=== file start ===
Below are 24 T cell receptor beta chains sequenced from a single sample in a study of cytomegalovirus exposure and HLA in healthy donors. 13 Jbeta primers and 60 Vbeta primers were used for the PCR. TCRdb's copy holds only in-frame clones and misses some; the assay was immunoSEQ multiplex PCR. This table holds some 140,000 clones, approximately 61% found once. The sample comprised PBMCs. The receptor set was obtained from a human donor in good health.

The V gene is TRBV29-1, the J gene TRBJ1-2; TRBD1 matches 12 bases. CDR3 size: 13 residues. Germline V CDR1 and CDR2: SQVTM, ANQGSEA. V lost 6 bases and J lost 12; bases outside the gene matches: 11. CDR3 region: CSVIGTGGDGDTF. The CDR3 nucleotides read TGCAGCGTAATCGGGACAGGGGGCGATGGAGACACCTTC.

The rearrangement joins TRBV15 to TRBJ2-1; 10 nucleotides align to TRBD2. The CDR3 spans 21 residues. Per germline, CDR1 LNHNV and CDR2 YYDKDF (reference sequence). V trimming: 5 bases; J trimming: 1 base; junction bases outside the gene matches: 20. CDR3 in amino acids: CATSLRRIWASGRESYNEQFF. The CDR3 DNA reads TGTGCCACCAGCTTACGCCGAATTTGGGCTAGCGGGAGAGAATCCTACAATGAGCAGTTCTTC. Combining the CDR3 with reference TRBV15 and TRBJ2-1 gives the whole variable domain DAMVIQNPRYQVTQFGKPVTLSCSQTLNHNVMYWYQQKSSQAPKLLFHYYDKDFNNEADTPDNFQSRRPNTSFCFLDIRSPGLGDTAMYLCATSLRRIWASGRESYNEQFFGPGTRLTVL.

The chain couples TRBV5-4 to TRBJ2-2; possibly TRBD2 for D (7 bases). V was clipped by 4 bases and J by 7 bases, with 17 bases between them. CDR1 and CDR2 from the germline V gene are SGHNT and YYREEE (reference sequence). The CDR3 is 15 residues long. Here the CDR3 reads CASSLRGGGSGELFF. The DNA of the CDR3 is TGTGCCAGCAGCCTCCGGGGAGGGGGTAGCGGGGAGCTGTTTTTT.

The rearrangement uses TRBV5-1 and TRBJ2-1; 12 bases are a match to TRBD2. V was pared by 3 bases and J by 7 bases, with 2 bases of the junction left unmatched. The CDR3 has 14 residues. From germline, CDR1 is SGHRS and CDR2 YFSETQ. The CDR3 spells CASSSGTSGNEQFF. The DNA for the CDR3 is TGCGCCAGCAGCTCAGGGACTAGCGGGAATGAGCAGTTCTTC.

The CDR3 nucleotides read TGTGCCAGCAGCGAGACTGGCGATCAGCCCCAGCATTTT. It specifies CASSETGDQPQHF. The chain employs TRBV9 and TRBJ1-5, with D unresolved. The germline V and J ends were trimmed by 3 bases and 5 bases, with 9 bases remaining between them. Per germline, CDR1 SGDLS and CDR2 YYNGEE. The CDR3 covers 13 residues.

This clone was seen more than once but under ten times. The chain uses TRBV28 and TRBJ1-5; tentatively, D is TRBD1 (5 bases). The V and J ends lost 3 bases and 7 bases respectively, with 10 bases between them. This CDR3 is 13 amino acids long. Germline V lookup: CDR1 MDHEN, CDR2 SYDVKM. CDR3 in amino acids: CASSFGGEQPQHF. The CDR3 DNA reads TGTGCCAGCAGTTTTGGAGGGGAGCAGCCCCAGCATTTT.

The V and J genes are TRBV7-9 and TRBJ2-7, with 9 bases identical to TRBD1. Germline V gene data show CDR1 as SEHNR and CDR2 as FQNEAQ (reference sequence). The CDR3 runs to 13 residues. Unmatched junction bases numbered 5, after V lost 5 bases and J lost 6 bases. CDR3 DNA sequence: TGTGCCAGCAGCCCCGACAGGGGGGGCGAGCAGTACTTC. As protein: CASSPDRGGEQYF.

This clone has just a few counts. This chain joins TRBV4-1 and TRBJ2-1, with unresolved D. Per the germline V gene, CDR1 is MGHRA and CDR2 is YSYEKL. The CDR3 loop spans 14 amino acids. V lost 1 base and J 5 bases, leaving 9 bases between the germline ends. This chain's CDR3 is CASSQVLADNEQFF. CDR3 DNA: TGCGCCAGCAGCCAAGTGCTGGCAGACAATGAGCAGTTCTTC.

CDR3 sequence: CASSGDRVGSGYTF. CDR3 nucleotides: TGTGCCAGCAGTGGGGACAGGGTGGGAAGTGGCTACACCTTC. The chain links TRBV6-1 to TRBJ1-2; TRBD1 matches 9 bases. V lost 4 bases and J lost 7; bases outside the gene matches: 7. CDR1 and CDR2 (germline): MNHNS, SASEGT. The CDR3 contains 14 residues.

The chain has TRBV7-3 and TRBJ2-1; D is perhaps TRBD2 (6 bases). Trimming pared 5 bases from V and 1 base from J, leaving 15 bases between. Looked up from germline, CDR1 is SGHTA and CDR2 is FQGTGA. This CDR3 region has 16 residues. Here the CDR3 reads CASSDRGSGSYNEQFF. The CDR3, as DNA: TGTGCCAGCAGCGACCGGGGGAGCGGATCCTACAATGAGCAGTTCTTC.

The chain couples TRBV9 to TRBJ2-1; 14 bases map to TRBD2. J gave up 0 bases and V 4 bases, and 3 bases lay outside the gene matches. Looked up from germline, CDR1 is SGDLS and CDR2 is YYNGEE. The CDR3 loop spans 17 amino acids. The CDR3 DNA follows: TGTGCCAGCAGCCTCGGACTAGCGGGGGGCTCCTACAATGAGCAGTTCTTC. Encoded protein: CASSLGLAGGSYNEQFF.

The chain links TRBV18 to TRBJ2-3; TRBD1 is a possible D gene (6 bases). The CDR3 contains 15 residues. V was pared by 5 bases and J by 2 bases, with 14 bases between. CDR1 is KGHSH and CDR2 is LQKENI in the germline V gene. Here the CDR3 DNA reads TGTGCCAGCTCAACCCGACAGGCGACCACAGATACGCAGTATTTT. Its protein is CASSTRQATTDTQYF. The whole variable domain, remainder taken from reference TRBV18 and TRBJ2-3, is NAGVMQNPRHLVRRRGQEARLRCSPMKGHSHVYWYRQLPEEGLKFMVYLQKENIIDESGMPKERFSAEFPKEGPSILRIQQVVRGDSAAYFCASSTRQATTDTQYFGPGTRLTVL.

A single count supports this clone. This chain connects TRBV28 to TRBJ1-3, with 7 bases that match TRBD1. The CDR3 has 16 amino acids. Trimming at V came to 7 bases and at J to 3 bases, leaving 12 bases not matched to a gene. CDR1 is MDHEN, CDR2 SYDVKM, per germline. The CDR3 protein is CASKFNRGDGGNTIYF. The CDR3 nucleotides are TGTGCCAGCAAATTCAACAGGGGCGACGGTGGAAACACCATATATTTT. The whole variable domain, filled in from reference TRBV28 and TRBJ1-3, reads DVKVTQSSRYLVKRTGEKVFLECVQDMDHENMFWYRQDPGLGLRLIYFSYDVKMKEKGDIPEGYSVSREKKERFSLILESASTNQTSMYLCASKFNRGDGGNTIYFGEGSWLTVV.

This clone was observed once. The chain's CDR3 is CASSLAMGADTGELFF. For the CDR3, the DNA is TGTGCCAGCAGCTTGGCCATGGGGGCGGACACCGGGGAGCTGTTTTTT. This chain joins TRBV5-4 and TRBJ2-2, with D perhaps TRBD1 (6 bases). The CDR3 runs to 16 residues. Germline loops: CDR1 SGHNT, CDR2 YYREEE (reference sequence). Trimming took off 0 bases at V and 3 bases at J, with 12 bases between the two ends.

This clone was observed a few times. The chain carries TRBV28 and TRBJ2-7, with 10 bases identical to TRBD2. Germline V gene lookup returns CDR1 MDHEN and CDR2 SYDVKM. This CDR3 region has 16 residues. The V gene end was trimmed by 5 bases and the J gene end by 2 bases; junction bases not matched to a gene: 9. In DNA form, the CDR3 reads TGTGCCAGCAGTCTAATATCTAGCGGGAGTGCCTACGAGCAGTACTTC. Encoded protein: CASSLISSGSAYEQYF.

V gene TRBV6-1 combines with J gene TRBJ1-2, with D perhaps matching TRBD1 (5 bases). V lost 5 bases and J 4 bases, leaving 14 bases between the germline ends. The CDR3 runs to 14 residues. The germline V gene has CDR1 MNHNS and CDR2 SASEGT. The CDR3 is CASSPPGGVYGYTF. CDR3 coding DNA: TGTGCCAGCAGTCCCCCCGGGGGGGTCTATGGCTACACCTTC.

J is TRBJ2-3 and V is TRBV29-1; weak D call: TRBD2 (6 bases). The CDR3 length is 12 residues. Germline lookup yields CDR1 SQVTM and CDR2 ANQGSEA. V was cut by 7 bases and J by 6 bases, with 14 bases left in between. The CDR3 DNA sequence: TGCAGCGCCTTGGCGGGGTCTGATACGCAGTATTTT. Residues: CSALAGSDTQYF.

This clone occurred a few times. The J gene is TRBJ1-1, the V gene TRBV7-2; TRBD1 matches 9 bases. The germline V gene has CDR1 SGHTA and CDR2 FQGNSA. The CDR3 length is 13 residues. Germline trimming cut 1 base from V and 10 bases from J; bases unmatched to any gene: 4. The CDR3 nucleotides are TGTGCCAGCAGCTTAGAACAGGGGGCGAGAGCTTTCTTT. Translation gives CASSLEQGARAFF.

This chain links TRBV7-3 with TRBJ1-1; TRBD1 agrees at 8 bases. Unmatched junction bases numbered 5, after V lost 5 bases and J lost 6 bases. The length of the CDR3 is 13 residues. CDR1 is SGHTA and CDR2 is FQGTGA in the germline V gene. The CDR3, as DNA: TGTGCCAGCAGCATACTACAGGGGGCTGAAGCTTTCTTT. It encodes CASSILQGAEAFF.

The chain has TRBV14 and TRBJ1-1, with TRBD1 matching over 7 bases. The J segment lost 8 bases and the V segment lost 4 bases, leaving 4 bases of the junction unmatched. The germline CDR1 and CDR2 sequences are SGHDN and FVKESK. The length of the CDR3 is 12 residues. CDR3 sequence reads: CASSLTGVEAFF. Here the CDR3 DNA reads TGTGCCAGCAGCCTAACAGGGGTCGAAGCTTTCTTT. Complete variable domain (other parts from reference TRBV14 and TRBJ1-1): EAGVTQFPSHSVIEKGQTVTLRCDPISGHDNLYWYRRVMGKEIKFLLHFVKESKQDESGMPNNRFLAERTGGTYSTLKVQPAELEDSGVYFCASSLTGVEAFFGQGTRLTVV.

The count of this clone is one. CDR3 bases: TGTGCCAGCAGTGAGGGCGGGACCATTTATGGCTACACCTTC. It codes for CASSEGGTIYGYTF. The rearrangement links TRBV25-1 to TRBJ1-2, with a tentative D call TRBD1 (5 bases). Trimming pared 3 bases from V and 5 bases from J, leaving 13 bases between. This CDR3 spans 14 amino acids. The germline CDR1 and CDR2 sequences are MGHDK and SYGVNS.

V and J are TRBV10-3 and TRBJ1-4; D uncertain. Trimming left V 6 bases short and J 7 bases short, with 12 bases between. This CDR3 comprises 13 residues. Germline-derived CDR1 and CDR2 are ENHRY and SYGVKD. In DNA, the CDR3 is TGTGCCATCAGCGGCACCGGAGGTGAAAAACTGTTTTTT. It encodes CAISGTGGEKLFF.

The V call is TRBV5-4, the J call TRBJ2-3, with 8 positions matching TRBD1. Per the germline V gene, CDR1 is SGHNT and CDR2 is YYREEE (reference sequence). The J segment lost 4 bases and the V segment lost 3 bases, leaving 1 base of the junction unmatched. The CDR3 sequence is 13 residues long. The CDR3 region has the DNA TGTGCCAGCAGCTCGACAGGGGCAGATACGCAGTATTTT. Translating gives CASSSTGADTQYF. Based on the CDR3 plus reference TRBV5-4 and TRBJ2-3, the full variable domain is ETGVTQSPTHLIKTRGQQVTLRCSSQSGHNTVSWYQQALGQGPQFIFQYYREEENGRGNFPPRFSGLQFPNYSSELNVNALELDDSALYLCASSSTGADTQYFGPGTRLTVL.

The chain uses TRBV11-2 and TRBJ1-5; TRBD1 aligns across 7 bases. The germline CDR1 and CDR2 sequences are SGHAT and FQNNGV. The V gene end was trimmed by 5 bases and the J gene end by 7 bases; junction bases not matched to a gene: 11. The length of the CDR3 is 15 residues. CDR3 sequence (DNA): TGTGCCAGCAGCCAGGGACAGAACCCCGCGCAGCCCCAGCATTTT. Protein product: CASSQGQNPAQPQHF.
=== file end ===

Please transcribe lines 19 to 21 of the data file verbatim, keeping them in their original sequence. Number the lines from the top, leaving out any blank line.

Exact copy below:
This clone occurred a few times. The J gene is TRBJ1-1, the V gene TRBV7-2; TRBD1 matches 9 bases. The germline V gene has CDR1 SGHTA and CDR2 FQGNSA. The CDR3 length is 13 residues. Germline trimming cut 1 base from V and 10 bases from J; bases unmatched to any gene: 4. The CDR3 nucleotides are TGTGCCAGCAGCTTAGAACAGGGGGCGAGAGCTTTCTTT. Translation gives CASSLEQGARAFF.

This chain links TRBV7-3 with TRBJ1-1; TRBD1 agrees at 8 bases. Unmatched junction bases numbered 5, after V lost 5 bases and J lost 6 bases. The length of the CDR3 is 13 residues. CDR1 is SGHTA and CDR2 is FQGTGA in the germline V gene. The CDR3, as DNA: TGTGCCAGCAGCATACTACAGGGGGCTGAAGCTTTCTTT. It encodes CASSILQGAEAFF.

The chain has TRBV14 and TRBJ1-1, with TRBD1 matching over 7 bases. The J segment lost 8 bases and the V segment lost 4 bases, leaving 4 bases of the junction unmatched. The germline CDR1 and CDR2 sequences are SGHDN and FVKESK. The length of the CDR3 is 12 residues. CDR3 sequence reads: CASSLTGVEAFF. Here the CDR3 DNA reads TGTGCCAGCAGCCTAACAGGGGTCGAAGCTTTCTTT. Complete variable domain (other parts from reference TRBV14 and TRBJ1-1): EAGVTQFPSHSVIEKGQTVTLRCDPISGHDNLYWYRRVMGKEIKFLLHFVKESKQDESGMPNNRFLAERTGGTYSTLKVQPAELEDSGVYFCASSLTGVEAFFGQGTRLTVV.